When discussing the problem of evil, I tend to get tripped up on the issue of natural disasters. The created order appears to take lives indiscriminately. Moreover, we have no recourse to standard theodicies when addressing natural disasters, since most explanations of evil have to do with free will and human personhood. These sorts of explanations seem unhelpful when discussing natural evils. God could - in theory - override nature without "violating" anyone's will or personhood. Yet, God permits natural disasters which kill millions of people. Why does he do it?
Paul says that creation is groaning because of human rebellion, and the curse such rebellion ellicits (Rom 8:18-25). Humans are integrally related to the world God created for them, though the exact nature of this interelation is not clear. Our sin introduces systemic flaws into the created order. However, while we know this to be the case, we can't explicate the precise cause and effect relationship between human rebellion and systemic imperfection in creation. "Why" and "how" questions still linger. Is there anyting more we can say about natural disasters, humanity, and theodicy? I think so.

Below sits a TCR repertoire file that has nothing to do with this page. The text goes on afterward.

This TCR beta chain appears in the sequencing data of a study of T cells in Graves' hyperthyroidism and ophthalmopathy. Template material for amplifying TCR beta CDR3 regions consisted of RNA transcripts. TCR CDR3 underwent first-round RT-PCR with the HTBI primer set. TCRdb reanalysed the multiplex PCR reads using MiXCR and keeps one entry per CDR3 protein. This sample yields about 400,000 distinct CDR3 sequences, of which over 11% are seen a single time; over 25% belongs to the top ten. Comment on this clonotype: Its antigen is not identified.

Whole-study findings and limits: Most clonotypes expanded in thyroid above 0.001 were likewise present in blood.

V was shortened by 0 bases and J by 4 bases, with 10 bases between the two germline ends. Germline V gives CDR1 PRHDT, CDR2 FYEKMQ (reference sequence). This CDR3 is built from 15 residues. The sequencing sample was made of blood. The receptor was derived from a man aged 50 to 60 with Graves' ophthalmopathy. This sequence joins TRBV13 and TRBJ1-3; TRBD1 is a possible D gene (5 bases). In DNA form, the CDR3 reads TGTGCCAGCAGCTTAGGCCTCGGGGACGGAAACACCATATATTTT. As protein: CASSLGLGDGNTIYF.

Last week, my dad preached a great sermon on the problem of evil. After the sermon, someone commented to him that Adam and Eve would not have survived the fall unless creation fell with them. If creation remained untainted by human rebellion, it would have been too glorious for humanity to endure. Imperfect humans could not exist in a perfect creation, since the resplendency of such a world would surely obliterate them. C.S. Lewis made a similar point in The Great Divorce. The protagonist happens upon heaven, and realizes that it is almost unbearably solid.
It was the light, the grass, the trees that were different; made of some different substance, so much solider than things in our country that men were ghosts by comparison.[The Great Divorce (New York: Touchstone, 1996); 28-29]
It appears the only "hospitable" earth for treasonous sinners is one with imperfections. Once we concede this point, we realize that natural disasters and other systemic flaws go part and parcel with living in a habitable world. We are not yet ready for the "realness" of the world Lewis describes.
No doubt many have made the point I am making. However, it has helped me to view our deeply distorted world through a whole new set of lenses.